Severe osteoarthritis and osteopenia of the carpal joint and 1st carpometacarpal joint

Management

Treatment for OA includes lifestyle modifications, pain management, and in severe cases, surgery. Weight loss and exercise are very important for long-term management.

Pain medications such as paracetamol and NSAIDs are commonly used. For those with severe symptoms, joint replacement surgery may be considered.

Illustration of example strengthening, aerobic conditioning, and range of motion exercises
Some kinds of exercise recommended in OA

Exercise

Exercise, particularly low-impact activities like walking or swimming, helps maintain joint function and alleviate symptoms. Supervised exercise programmes can improve adherence and outcomes.

Physical Measures

Physical therapies, including aquatic therapy, functional, gait, and balance training, may help manage symptoms and improve quality of life. Knee braces and insoles may offer relief for some individuals, though their effectiveness varies.

Medications

Paracetamol is the first-line treatment for pain, with NSAIDs used for more severe symptoms. Intra-articular steroid injections provide short-term pain relief.

Opioids are generally not recommended due to their side effects and risk of addiction.

Surgery

Joint replacement surgery, particularly for knees and hips, can be effective for those with significant OA symptoms that do not respond to conservative treatments. Other surgical options include arthrodesis and osteotomy, depending on the joint affected.

Ultrasound-guided hip joint injection
Ultrasound-guided hip joint injection: A skin mark is made to mark the optimal point of entry for the needle.
2004 global heat map of osteoarthritis-adjusted life year by country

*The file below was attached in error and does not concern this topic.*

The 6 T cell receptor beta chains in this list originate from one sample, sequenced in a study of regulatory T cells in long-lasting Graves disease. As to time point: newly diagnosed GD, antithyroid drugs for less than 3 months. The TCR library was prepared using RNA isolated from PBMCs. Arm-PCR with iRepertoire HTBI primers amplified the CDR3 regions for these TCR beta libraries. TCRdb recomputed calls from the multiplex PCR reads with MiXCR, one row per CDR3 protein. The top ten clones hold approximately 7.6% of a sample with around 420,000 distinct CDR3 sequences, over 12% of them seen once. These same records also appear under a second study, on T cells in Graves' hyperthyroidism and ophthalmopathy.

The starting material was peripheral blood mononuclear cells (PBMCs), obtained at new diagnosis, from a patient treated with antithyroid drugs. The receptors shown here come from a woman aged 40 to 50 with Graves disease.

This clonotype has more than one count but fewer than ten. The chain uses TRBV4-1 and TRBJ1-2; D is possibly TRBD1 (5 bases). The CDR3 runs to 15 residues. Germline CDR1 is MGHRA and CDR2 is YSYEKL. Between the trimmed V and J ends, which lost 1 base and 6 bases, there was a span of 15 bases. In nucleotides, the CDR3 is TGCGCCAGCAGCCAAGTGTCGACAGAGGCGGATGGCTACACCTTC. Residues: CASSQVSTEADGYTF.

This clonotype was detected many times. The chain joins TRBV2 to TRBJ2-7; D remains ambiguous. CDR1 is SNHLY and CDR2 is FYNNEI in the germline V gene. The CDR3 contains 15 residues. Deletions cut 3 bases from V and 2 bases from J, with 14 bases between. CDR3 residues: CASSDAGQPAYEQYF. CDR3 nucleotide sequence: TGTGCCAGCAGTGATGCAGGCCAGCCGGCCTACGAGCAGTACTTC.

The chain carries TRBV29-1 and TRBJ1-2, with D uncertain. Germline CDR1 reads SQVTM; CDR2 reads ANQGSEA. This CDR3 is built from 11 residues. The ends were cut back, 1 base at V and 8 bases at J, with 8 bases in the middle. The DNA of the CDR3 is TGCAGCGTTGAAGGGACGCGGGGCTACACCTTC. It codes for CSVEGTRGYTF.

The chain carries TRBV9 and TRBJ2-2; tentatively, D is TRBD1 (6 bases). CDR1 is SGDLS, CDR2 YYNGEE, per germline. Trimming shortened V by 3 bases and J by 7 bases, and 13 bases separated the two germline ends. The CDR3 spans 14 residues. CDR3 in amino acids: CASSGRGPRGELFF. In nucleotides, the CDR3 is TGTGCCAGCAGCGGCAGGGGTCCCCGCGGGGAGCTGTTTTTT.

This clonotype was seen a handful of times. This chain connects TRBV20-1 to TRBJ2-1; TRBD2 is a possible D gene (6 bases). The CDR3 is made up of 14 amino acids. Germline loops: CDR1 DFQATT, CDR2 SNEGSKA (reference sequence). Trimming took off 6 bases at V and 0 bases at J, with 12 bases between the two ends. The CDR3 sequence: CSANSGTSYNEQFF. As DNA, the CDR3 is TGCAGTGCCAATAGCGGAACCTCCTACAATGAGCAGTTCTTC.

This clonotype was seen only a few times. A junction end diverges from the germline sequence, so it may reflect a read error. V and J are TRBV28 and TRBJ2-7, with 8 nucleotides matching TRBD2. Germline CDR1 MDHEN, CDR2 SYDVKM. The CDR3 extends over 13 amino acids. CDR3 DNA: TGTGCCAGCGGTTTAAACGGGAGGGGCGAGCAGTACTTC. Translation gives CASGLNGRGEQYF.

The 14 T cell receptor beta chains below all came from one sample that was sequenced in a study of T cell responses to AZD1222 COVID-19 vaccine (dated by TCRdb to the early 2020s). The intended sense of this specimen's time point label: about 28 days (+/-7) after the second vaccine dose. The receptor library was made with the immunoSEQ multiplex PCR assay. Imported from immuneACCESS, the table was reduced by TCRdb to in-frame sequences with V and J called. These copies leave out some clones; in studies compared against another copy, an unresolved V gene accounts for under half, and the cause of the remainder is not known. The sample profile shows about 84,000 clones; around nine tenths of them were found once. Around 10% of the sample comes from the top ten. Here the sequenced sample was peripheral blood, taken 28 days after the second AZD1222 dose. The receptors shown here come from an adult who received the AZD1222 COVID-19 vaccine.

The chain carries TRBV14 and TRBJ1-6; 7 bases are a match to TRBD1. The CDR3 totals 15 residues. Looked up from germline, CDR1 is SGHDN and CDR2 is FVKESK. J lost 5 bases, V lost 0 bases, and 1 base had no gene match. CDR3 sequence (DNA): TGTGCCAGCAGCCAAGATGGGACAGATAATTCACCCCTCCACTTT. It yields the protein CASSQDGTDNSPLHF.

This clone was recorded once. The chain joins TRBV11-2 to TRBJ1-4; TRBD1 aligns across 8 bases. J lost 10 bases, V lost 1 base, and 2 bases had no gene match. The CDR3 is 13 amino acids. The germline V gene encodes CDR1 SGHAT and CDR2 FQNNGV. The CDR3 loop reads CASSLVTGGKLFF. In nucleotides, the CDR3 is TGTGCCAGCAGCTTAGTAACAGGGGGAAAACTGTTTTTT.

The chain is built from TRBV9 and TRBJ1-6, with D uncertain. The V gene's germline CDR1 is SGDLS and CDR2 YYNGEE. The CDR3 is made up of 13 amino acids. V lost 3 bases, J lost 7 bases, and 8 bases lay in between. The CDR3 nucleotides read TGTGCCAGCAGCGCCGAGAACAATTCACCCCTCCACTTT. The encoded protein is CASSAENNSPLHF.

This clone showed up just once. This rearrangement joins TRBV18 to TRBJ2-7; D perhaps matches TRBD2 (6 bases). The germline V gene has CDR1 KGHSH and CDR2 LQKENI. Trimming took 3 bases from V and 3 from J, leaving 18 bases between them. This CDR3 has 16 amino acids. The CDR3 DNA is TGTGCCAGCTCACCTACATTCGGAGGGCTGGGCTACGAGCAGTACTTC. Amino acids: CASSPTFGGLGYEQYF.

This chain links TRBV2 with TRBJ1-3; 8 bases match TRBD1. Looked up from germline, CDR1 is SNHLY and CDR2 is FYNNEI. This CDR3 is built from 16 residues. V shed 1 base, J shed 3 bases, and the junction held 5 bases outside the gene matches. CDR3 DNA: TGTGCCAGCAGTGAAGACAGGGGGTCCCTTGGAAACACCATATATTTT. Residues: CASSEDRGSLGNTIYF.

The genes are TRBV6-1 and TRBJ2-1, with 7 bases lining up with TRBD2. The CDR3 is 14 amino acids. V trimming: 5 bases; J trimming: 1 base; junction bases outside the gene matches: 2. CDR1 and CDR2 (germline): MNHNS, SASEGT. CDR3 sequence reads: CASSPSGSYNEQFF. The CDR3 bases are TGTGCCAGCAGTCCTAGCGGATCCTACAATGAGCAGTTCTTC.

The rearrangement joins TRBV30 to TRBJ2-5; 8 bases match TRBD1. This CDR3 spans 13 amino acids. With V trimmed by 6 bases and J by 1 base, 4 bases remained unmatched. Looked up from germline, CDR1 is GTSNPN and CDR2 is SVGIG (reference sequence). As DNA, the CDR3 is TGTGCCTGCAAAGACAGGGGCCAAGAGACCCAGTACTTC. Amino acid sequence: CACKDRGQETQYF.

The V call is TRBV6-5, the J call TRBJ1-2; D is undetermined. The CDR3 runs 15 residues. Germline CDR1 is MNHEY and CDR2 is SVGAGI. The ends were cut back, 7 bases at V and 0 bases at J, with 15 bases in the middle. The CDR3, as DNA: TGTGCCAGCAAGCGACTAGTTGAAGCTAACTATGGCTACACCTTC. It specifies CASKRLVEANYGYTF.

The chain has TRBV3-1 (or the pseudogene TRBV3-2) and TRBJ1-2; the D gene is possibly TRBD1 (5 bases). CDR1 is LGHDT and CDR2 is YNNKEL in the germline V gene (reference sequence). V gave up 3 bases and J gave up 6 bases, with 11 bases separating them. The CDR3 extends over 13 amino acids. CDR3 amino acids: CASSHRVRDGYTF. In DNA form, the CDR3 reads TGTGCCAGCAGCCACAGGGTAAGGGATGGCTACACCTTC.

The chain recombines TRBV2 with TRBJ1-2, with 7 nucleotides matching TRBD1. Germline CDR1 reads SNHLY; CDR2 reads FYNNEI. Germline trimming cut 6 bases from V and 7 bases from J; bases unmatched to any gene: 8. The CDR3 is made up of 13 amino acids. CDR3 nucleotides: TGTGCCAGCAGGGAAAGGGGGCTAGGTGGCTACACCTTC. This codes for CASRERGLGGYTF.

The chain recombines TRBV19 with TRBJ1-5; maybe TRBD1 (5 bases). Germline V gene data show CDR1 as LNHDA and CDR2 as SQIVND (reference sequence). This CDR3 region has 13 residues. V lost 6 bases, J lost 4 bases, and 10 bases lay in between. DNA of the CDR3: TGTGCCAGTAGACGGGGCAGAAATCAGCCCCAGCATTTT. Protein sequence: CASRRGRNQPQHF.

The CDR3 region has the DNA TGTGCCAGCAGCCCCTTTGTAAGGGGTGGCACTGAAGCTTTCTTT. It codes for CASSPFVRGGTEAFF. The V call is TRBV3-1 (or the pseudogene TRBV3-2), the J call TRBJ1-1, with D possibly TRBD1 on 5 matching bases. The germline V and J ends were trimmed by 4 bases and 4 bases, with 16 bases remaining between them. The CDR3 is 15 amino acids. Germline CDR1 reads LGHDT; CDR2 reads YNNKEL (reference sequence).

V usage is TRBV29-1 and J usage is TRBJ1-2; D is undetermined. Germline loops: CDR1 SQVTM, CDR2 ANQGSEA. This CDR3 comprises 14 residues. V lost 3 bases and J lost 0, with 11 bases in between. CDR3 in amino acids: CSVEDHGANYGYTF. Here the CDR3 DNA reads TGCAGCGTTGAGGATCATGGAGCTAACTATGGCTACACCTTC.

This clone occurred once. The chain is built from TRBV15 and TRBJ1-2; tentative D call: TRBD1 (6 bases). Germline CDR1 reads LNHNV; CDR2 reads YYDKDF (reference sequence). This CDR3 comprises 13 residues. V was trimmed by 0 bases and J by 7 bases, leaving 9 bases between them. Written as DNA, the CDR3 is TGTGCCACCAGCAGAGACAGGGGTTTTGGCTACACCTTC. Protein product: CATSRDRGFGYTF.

Disability-adjusted life year for osteoarthritis per 100,000 inhabitants in 2004

Self-assessment MCQs (single best answer)

Which of the following is the most common symptom of osteoarthritis?



Which joints are most commonly affected by osteoarthritis?



Which of the following factors is NOT a known risk factor for osteoarthritis?



In osteoarthritis, which of the following findings is typically seen on an X-ray?



What is the primary pathological feature of osteoarthritis?



Which of the following is the first-line treatment for pain management in osteoarthritis?



Which physical activity is recommended for patients with osteoarthritis to maintain joint function and alleviate symptoms?



Which of the following surgical options is considered for severe osteoarthritis when conservative management fails?

[mcq 872 .5] Synovectomy [wrong 872.5] No, synovectomy is not typically considered for severe osteoarthritis when conservative management fails. [end feedback 872.5]


What is a characteristic feature of osteoarthritis that differentiates it from rheumatoid arthritis?



Which of the following is an appropriate non-pharmacological intervention for osteoarthritis?